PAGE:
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VLF Data Analysis

What do we measure by the SID monitors?

The SID monitors are inductive coils that receive radio signal from a transmitter with the characteristic frequency given. While the signal spreads through the ionospheric plasma, its intesity changes in dependence on the current electron density. We model the electron plasma frequency using the measurement of the radio signal intensity level, which helps us to determine other quantites and phenomena. The transmitter’s characteristic frequency must be known, too. For our computations, the radio signal from the DHO 38 transmitter located in north - western Germany is used. Its frequency equals 23.4 kHz. We deduce that this frequency converges to the critical frequency of the D ionospheric layer.
The plot describing how the measured data look like is shown.
Figure 1 SID measurement from March 6, 2016. A strong fireball was detected that day. In this plot, we can see some peaks corresponding with the fireballs’ activity.
Basicly, we use polynomial differential equations to describe the electron plasma frequency. We know the middle value which also equals 23.4 kHz. It means that the photon spreading through the plasma is refracted by the electrons with the same oscillation frequency. However, the electron plasma frequency changes and it’s numerical solution is the result of our basic equation, indeed. The grap his given if Figure 2.
Figure 2 Electron plasma frequency of the ionospheric plasma measured on March 6, 2016.
We can deduce that the electrons oscillate among heavy ions with variable amplitude and frequency, which is important to determine the current electron density, too.
If the electron plasma frequency is known, we can compute the ionospheric electron density. Actually, it’s known that the electron’s oscillation frequency is the total function of the amount of electrons and heavy ions. Applying the appropriate equation we get the momental electron density shown in Figure 3.
Figure 3 The ionospheric electron density modeled using the electron plasma frequence.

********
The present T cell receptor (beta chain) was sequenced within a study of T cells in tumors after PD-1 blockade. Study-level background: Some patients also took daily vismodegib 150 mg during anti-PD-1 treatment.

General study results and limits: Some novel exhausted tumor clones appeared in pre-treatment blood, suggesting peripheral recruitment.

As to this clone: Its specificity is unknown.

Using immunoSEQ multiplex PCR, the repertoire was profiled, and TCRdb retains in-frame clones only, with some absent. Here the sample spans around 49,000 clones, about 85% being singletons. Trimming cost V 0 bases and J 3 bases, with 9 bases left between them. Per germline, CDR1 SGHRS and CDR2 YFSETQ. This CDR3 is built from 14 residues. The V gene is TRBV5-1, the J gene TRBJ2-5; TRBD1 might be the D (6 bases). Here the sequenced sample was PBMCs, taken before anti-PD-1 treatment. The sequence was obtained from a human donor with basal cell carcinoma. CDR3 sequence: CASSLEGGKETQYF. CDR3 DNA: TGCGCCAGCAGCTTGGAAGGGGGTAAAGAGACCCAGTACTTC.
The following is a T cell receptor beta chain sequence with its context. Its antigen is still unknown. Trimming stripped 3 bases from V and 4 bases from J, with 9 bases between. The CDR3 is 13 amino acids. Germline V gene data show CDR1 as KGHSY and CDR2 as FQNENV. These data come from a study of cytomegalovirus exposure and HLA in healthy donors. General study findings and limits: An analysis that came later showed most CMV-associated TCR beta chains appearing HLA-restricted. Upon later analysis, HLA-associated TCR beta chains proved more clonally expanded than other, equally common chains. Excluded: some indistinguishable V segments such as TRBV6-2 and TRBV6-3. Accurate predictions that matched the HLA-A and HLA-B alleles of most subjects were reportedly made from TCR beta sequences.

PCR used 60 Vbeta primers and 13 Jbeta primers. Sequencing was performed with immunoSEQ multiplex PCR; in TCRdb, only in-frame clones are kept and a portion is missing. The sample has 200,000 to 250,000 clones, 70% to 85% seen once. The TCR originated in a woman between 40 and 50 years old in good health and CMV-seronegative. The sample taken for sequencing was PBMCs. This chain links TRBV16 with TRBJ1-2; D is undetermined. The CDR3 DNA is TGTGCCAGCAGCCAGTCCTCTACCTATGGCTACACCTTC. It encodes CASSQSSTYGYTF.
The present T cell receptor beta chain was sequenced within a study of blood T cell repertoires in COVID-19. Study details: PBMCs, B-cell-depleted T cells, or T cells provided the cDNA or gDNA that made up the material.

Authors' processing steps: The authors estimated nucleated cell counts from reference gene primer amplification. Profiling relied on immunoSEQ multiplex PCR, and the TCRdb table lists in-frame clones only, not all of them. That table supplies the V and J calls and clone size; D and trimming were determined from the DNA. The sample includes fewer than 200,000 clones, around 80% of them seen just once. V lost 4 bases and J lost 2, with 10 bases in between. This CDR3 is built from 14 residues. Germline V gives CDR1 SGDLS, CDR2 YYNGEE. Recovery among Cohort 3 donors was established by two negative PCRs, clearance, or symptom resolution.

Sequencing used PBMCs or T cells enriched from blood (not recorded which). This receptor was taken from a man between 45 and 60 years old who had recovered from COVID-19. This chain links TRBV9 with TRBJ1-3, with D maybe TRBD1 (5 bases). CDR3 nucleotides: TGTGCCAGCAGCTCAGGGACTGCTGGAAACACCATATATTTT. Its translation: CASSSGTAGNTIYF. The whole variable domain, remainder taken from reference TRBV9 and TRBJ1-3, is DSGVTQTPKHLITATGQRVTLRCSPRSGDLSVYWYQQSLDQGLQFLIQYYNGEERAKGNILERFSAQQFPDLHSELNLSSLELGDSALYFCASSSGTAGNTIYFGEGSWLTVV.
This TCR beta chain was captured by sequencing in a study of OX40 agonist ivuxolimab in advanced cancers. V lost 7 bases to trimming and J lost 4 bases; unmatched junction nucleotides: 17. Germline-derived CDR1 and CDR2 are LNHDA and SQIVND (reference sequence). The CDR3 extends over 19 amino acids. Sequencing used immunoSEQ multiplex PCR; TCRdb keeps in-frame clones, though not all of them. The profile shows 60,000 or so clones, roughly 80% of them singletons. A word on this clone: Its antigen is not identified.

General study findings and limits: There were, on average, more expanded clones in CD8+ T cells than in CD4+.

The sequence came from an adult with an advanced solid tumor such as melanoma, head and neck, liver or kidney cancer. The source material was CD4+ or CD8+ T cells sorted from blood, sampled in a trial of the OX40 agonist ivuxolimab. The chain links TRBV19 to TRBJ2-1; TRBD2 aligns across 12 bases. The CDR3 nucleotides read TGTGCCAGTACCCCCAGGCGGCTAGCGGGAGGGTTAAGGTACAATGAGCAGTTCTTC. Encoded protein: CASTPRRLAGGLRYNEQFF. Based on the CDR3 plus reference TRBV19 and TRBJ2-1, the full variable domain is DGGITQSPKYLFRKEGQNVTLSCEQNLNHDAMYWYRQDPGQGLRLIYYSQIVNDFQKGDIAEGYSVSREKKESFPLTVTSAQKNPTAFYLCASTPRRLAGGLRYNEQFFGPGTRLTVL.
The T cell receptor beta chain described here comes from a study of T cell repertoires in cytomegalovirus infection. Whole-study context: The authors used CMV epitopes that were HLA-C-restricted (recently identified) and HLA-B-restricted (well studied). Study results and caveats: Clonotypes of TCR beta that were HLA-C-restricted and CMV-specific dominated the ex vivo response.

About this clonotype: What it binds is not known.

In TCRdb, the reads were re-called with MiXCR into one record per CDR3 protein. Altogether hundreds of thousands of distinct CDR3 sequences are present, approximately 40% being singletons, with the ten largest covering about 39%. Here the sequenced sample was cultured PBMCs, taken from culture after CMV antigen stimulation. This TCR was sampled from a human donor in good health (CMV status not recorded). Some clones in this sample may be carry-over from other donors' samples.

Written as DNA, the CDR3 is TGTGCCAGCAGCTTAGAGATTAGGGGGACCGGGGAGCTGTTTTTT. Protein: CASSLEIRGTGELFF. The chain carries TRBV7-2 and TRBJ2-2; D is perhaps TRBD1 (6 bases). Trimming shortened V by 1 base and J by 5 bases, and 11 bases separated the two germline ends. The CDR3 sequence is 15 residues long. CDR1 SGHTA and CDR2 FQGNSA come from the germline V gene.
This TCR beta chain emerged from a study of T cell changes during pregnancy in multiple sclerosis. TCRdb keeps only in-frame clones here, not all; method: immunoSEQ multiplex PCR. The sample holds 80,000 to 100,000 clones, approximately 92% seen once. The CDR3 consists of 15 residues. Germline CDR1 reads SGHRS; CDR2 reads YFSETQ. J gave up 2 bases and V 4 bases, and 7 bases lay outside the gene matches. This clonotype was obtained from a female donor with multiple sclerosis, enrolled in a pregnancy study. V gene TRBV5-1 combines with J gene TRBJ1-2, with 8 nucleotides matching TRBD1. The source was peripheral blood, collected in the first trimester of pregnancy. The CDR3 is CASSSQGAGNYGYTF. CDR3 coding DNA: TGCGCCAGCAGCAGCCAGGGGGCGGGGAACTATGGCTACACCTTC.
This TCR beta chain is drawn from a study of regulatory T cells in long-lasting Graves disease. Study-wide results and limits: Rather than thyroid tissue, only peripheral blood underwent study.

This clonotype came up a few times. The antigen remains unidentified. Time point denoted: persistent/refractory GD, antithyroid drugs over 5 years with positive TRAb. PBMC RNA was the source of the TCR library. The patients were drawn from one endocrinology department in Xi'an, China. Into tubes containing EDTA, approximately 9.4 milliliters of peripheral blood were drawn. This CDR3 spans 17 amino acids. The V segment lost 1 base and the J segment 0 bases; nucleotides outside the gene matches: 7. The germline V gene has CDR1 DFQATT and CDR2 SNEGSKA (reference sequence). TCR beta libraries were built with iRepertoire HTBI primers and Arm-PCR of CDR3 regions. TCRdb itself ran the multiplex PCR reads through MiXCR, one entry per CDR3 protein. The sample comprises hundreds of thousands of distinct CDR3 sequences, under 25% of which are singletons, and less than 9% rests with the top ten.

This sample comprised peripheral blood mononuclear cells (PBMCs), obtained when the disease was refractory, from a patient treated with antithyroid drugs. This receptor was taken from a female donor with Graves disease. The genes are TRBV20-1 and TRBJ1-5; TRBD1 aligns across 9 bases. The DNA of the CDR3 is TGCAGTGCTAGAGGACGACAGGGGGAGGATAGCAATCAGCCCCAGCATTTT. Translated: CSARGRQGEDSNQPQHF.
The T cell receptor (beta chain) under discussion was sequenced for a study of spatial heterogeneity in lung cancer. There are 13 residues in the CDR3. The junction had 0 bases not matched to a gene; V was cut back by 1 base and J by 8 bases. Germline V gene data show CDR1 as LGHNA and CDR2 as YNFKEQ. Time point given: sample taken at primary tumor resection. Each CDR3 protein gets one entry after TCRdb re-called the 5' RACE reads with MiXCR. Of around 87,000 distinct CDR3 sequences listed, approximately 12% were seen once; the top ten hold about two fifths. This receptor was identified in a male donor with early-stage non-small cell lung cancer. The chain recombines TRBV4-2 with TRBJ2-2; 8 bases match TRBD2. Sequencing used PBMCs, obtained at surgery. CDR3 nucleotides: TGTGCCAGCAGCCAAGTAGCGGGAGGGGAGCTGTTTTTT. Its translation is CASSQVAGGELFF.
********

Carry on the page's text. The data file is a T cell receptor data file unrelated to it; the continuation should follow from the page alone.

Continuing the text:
Within the system of differential equaitons with electron density included, we can also approach the height where an impact reached the ionosphere. These plots where electron density is compared with height are called ionograms. The ionogram from March 6, 2016 is given. Height is approximated as the function of electron density’s derivation and the whole phenomenon is compared in time, too. Some stronger impacts can be seen and recognized easily.
Figure 4 The ionospheric plasma ionogram from March 6, 2016.
We are able to work out how the impacts affected ionization and recombination in the low - temperature ionospheric plasma. By the time these parameters are known, we can use a system of other differential equations to compute the electron density and temperature of the fireball and plasma located to surround the solid. We can even form the contour plot of the temperature-dependent electron density’s distribution and approach the chemical emission spectra of the investigated fireball. We deduced that the shiny fireball detected on March 6, 2016 might have been consisted of some pyroxenes. The electron density, temperature and their distribution models are given.
Figure 5 Graph describing the fireball’s temperature is given.
Figure 6 Fireball’s electron density is shown.
Figure 7 The temperature - dependent electron density’s distribution was modeled. We can see that another plasma discharge was fired up in the ionized cover surrounding the solid, out of the core. Some alkali metals might have been present in that discharge.

The data were prepared by Vojtěch Laitl, Jaroslav Maxa and Vojtěch Fárek, The František Krejčí Observatory Karlovy Vary. All rights reserved.

en/vlf_data.txt · Last modified: 2016/04/12 18:50 (external edit)